It was Walter Bagehot (1826-1877) in his The English Constitution (1867) – clearly not the British one since that would include Celts - who seemed to grasp the essence of Conservatism:

The Conservative turn of mind denotes adhesiveness to the early and probably inherited ideas of childhood, and a very strong and practically effective distrust of novel intellectual suggestions which come unaccredited by any such influential connection.

 Psychologists would call such characteristics arrested development. To this day when Conservatives are ever challenged they claim their opponents are being political as if to imply that they are somehow not. It is politically infantile but when they find themselves in serious trouble in their Parliaments there is always the reserve teams on hand to help them out. They are the patriotic demagogues like Trump, clowns like Berlusconi and Johnson, the military and emerging Fascist parties.

It was the Italian philosopher Giovanni Gentile (1875-1944), the father figure of Fascism, who was responsible for a solution to guarantee capital’s security. Like Marx, he was much influenced by Hegel but arrived at totally different conclusions. He was proud to be called by Mussolini ‘the philosopher of Fascism’ and went on to co-write with Il Duce The Doctrine of Fascism (1932) as well as serving as Minister for Education in his Government and becoming a member of the powerful Fascist Grand Council.

For Gentile the idealism of Hegel had to have action and Gentile went on to develop his own brand of thought which he called actual idealism. One of his key texts gives a clear indication by its title what he was on about –Theory of Mind as Pure Act (1912). In order to move away from class conflict, from both liberalism and Marxism, Gentile offered up corporatism as his solution whereby there would be the collective management of the economy by employers, workers and state officials. Corporate groups would organise society through its various areas such as agriculture, military, business, science and so on. The already rich would be perfectly secure and the workers would be firmly in their place. Today’s giant corporation Amazon comes immediately to mind in this regard and its model would be applauded by Gentile.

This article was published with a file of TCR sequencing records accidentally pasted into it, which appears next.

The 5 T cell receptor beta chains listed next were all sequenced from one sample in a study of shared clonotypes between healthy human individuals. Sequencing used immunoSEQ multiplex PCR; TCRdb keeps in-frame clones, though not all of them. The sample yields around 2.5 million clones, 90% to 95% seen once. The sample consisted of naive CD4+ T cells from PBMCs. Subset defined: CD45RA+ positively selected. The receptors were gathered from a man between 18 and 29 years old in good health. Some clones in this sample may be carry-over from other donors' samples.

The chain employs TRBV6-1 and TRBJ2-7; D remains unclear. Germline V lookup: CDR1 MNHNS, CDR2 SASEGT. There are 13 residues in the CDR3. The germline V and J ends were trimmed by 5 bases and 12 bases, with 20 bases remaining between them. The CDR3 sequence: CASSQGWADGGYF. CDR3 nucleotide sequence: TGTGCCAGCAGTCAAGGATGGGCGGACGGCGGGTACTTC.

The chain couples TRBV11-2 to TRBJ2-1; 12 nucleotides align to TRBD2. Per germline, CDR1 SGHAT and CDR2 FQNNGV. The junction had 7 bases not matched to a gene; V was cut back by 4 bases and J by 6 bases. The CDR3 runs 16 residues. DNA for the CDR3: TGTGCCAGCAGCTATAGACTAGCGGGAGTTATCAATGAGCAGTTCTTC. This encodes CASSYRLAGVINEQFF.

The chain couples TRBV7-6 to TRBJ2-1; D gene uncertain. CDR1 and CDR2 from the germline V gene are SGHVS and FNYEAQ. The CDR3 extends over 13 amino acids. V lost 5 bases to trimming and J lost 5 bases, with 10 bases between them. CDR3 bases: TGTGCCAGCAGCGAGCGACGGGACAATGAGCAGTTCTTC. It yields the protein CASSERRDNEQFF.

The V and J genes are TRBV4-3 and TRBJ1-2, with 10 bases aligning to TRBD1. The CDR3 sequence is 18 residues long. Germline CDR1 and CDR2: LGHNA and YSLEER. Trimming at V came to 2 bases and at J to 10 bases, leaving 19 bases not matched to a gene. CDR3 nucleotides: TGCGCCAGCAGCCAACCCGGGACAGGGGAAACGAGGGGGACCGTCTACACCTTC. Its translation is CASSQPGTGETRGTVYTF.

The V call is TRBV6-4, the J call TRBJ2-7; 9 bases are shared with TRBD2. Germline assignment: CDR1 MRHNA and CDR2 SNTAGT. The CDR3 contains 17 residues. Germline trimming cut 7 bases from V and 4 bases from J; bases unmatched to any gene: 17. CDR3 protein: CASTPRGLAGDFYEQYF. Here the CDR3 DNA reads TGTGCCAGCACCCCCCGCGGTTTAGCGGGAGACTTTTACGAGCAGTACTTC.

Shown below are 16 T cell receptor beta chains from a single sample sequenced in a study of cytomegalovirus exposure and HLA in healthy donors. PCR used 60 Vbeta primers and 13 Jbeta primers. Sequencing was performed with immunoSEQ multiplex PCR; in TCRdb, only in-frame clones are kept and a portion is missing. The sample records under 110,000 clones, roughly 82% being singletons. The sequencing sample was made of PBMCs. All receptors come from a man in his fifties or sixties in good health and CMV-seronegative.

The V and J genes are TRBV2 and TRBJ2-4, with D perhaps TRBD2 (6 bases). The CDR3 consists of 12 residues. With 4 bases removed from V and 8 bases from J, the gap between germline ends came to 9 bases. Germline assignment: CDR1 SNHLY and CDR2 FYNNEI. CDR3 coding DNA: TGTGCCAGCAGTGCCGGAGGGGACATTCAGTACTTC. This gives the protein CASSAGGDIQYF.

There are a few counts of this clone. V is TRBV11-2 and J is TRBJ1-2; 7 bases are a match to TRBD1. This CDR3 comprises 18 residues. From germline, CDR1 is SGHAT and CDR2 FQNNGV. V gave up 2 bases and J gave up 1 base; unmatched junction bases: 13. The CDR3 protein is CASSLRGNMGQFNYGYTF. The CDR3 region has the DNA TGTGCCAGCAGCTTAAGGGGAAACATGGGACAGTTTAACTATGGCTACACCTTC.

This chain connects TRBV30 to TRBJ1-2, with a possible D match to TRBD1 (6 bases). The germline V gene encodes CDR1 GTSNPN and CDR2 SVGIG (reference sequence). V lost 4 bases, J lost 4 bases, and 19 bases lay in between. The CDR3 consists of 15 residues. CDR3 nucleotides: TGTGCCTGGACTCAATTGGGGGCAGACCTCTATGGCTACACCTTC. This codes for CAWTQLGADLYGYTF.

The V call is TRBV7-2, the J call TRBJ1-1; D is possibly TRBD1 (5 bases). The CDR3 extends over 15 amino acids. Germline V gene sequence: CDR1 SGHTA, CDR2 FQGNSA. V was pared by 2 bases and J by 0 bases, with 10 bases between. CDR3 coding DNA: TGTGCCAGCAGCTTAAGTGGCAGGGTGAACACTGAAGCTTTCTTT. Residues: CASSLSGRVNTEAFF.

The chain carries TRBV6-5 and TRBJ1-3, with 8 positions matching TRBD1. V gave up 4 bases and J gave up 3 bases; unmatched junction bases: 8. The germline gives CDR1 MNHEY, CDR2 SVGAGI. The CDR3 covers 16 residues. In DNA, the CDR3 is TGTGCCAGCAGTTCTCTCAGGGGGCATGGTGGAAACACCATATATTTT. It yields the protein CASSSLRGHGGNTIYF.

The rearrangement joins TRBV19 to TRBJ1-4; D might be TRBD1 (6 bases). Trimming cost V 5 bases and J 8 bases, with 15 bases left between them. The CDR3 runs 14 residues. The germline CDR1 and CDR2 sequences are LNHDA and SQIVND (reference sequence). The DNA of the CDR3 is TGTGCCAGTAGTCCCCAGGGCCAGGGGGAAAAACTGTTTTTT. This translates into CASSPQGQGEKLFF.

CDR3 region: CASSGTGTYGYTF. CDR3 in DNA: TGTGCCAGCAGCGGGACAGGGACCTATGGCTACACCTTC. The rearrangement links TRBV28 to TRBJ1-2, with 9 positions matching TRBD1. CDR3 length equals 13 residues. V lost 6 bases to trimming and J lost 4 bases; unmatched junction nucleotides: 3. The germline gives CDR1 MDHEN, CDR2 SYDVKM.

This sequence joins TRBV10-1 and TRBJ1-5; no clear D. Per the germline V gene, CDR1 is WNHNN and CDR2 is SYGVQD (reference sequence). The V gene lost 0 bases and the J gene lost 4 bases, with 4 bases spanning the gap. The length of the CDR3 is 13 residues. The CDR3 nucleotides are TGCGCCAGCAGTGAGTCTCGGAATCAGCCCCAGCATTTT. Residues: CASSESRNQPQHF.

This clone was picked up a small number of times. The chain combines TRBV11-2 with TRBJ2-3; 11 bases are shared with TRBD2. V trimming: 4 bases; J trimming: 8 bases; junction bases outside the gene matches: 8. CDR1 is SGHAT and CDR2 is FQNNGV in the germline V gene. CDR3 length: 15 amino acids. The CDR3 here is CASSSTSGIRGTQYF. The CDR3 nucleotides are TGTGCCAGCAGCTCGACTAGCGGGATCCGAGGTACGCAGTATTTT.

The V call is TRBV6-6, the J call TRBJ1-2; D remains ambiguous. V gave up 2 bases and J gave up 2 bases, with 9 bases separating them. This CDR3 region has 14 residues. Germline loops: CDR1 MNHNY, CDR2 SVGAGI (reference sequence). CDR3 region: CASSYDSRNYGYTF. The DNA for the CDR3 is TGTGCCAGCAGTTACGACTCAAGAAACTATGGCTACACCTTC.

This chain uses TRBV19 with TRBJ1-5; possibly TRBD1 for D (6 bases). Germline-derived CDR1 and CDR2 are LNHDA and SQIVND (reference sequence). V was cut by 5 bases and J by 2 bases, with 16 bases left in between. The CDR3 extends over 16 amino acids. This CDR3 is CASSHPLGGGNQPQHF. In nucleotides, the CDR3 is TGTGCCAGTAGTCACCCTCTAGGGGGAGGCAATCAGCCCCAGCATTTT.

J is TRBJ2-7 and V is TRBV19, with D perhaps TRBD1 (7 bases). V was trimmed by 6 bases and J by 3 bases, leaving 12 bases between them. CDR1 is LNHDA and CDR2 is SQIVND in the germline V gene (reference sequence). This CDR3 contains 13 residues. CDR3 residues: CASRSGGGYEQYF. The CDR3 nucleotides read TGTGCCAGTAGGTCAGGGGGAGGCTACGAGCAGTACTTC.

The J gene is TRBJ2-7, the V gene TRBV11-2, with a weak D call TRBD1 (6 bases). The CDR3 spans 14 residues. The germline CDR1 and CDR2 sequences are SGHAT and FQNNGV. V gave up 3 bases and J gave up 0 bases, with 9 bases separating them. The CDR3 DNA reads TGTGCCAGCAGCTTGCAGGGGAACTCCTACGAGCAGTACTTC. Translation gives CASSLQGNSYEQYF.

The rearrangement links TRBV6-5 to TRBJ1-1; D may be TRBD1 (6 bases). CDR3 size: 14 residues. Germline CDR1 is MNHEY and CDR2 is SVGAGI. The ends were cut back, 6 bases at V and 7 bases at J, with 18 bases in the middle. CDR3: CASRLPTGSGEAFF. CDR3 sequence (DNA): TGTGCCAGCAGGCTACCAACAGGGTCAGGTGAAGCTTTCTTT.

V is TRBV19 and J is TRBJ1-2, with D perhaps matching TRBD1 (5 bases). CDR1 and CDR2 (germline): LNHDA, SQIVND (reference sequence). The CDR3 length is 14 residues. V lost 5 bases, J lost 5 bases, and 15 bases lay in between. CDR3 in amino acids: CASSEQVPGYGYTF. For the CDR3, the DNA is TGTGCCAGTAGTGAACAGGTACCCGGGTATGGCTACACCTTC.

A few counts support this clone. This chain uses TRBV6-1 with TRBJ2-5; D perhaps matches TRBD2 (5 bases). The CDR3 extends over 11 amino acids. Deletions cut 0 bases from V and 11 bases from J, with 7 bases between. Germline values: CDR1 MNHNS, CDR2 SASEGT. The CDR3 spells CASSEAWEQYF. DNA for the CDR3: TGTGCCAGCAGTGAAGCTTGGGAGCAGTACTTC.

Fascist dictatorships are the most stupid ones of all. The horror and the evil of Auschwitz was also absolutely insane. During the Spanish Civil War the Franquist General Astray confronted the Spanish writer and philosopher Miguel de Unamuno at the University of Salamanca with cries of Muera la inteligencia! Viva la Muerte! (Death to the intelligentsia! Long live death!) And during a burning of left-wing books in General Pinochet’s Chile, soldiers burned a book on Cubism believing it had something to do with Castro’s Cuba.

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It was the American science fiction writer Ray Bradbury (1920-2012) who wrote Fahrenheit 451(1953) and this novel came out of the McCarthy witch-hunt trials that also threatened to – and did – burn books. As an emerging writer this alarmed him. It has an Orwellian feel to it in that firemen exist not to put fires out but to start them. If books are found to be in anyone’s home then the fire brigade is on its way to burn them. The central character Montag becomes disillusioned with his job and goes over to the other side where a small group of book lovers seek to protect all literature for future generations. Though Bradbury was conservative himself, he was appalled by the anti-intellectualism of his nation and went on to say how he believed the emergence of the mass media was hampering reading and an interest in books.